In the year 80 BC the city became part of the Roman Jurisdiction, By express wish of King Ptolemy Alexander, it remained so for a period of 100 years. In the year 47 BC, King Ptolemy XIII decided to recover Alexandria, together with his advisers and Queen Cleopatra VII, leading to a civil war, which ended with the capture of Ptolemy by Octavian on August 1, 30 BC. , who would later go down in history as Augustus in commemoration of this date.

With the arrival of the Romans, the city came to suffer various disasters such as:

  • The Bucolic War (172-175 AD)
  • Sacks by Caracaalla (215 AD)
  • Destroyed by Valerian (253 AD)
  • Destroyed by the queen of Palmyra and the Zenobios (269 AD)
  • Destroyed and looted by Aureliano (273 AD). With this last attack the Bruchión was destroyed, damaging the Museum and the Library.
  • Diocletian took and sacked the city, after a siege of 8 months (297 AD).
  • earthquakes. Like the one suffered in the year 365, which caused 50,000 deaths in Alexandria, sinking more than 20% of the city into the waters, including the museum and library.
  • Chosroes II. Sassanid Persian King, takes the city in 616.

After all these disasters, the Byzantine Emperor Heraclius, recovered the city in the year 629, but a short time later in the year 641, the Arabs under the command of General Amribn al-As They conquered the city after a 14-month siege.

In the year 1517, the city was occupied by the ottoman turks behind the battle Of Ridaniya, occupation that remained until year 1798.

arriving at the Napoleonic erawhen in 1798 his troops stormed the city, making it part of the flourishing French Empire, a city that they would not leave until 1801, Date of the Battle of Alexandria between British and French.

In that same year, the English commissioned Mohammed Ali, governor of Egypt and Ottoman, to rebuild the city, which was completed in 1850.

In 1994, Alexandria became the target of a series of bombing that Israel hecarried out in the so-called Lavon case. In 1954, in Mansheyya Square, an assassination attempt was made on President Gamal Abdel Nasser. Major battles and sieges of Alexandria include:

Alexandria – History of the Capital of Egypt | How was the city

The design of the city was entrusted to Dinocrates of Rhodes, who designed a city in the style of the time, following the plans hydodamic, which consisted of a large square, with a large avenue about 5 km long and 30 m wide. This road ran through the city from East to West and received in the name of Canopic Way. Both parallel and perpendicular streets started from the avenue, but always with crosses at right angles.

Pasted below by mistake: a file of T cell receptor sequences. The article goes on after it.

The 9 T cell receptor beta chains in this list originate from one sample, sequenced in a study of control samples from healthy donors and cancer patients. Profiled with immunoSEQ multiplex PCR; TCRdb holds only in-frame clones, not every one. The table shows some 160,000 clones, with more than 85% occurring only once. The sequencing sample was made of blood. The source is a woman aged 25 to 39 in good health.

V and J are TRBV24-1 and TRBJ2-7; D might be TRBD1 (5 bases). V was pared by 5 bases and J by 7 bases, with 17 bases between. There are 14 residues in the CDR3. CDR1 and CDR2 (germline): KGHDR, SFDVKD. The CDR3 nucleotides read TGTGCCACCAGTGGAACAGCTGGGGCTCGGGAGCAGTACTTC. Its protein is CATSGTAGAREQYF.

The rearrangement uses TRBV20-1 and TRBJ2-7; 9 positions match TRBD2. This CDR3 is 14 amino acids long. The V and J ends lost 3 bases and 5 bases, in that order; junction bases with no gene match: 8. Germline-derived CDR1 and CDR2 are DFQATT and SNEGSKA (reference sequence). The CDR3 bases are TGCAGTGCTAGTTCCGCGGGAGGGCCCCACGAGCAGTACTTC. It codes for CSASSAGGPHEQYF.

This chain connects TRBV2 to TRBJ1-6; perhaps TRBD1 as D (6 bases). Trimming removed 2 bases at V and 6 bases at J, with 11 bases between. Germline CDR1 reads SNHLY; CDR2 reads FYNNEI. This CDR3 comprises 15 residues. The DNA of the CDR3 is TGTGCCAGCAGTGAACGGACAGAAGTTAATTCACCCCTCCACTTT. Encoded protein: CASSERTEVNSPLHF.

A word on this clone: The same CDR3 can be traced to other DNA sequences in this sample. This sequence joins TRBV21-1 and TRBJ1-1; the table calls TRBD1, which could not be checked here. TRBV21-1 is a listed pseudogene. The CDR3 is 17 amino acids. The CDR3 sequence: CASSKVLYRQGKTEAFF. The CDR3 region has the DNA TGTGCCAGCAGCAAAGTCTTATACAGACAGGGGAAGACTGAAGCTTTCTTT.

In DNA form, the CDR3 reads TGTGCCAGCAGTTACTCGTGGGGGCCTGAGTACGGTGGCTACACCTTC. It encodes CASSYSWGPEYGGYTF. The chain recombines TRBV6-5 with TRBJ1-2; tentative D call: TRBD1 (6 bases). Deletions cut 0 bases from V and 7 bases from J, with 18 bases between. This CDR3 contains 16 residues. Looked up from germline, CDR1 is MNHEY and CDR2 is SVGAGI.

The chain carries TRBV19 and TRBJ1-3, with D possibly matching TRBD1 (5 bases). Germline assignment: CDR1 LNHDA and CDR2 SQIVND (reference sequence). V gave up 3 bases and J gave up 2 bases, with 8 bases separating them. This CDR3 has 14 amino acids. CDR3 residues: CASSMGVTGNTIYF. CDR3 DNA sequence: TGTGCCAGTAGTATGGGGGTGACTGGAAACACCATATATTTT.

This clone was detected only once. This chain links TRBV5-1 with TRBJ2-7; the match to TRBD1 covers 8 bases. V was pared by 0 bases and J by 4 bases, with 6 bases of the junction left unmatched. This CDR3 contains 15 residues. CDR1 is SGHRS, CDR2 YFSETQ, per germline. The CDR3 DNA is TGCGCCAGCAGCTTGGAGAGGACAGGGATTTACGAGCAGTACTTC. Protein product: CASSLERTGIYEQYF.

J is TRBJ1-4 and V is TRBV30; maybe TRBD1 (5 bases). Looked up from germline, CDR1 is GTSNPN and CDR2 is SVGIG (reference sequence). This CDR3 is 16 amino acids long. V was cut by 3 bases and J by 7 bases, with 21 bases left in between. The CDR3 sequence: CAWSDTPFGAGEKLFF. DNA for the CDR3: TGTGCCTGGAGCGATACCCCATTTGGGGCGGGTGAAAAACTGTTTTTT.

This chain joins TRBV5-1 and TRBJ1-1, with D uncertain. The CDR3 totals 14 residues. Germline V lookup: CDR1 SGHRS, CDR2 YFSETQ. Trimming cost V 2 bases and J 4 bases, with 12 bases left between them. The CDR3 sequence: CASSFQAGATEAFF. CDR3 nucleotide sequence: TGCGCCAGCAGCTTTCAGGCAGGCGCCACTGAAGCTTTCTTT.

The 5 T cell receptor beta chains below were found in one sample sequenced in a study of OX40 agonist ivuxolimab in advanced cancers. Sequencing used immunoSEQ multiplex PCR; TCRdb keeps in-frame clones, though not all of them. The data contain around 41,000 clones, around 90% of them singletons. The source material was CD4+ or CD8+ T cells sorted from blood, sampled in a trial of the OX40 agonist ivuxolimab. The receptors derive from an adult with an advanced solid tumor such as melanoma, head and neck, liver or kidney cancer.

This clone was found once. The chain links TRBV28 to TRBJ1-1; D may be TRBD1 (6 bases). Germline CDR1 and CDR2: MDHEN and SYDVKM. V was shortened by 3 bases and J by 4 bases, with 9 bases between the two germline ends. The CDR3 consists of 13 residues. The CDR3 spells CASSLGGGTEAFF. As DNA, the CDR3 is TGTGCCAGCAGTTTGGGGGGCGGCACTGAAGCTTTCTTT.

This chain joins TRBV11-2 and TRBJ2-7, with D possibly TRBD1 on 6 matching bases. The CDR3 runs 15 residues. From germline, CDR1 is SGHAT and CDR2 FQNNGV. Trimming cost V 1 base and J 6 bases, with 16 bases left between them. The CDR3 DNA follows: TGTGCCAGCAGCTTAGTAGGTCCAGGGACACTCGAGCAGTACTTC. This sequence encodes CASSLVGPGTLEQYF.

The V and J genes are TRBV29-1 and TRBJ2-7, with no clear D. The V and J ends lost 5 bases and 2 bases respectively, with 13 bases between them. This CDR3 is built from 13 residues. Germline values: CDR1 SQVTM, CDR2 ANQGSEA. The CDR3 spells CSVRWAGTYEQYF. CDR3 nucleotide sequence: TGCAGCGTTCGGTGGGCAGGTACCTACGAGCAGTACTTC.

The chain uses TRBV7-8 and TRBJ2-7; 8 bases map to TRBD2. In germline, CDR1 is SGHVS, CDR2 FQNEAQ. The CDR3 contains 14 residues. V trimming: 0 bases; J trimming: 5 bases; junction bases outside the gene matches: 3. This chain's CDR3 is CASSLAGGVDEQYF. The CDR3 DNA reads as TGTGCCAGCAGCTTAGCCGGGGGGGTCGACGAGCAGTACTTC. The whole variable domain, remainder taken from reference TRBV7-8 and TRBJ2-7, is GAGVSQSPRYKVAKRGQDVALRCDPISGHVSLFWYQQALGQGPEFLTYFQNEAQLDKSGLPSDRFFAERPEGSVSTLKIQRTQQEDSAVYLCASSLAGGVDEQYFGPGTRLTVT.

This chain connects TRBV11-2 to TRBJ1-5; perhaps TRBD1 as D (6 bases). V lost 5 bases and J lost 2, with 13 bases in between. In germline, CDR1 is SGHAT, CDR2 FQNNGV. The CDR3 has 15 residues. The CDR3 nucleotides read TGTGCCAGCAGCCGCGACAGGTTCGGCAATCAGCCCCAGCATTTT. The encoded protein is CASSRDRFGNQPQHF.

The city was governed administratively divided into 5 districts, counting on water conduction systems that circulated through the streets through pipes. On its maritime side we find the great port of alexandria Y the Heptastadion, that was kind of dam that connected the city of Alexandria with the Island of Faro, dividing the port into a western part called Puerto del Buen Regreso and another called Puerto Magno oriental or Great port.

But a city with such an important port needed a good lighthouse to guide the boats. This project was entrusted to Substrates of Gnidowho taking advantage of the Lighthouse Island, raised the impressive Lighthouse of Alejandria, totally covered with marble and with a height of 134 m. The floors of the lighthouse were different from each other, the lower floor being square, the second floor octagonal and the third floor cylindrical, which was also the one that carried the wood fire that was climbed through interior ramps. It is said that the lighthouse was visible from a sea day’s distance.

With the arrival of the Ptolemies, the city was embellished more, built a palace which was lined with marble, the palace had a large garden with fountains and sculptures. At the other end of the marvelous garden, another marble building was built, which was called the Museum.

The museum owed to King Ptolemy I Soter, this museum would serve to house all the knowledge of the time, it had a large Library. near the museum the temple of Serapeus, a god that mixes the Greek Zeus and the Egyptian Apis.

The city center was used for public and government uses, such as the assembly, different squares, markets, bathrooms, stadiums, gyms, basilicas, etc. In the city there were different neighborhoods, Although the majority of the inhabitants of Alexandria were Greek, Jewish and Egyptian neighborhoods could also be found, the latter being fishermen descendants of the ancient settlers and inhabiting the worst areas of the city.

Alexandria would soon rank first in importance in the country, Egyptian art and architecture were used in the creation of the city, but the cultural level that the city acquired meant that even when the Romans invaded Egypt, the whole country spoke so much Greek as Egyptian. It came to have so much importance that they called it Alexandria ad Aegyptum, the Alexandria that is close to Egypt, giving more importance to the city than to the country.

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Alexandria – History of the Capital of Egypt | Photo gallery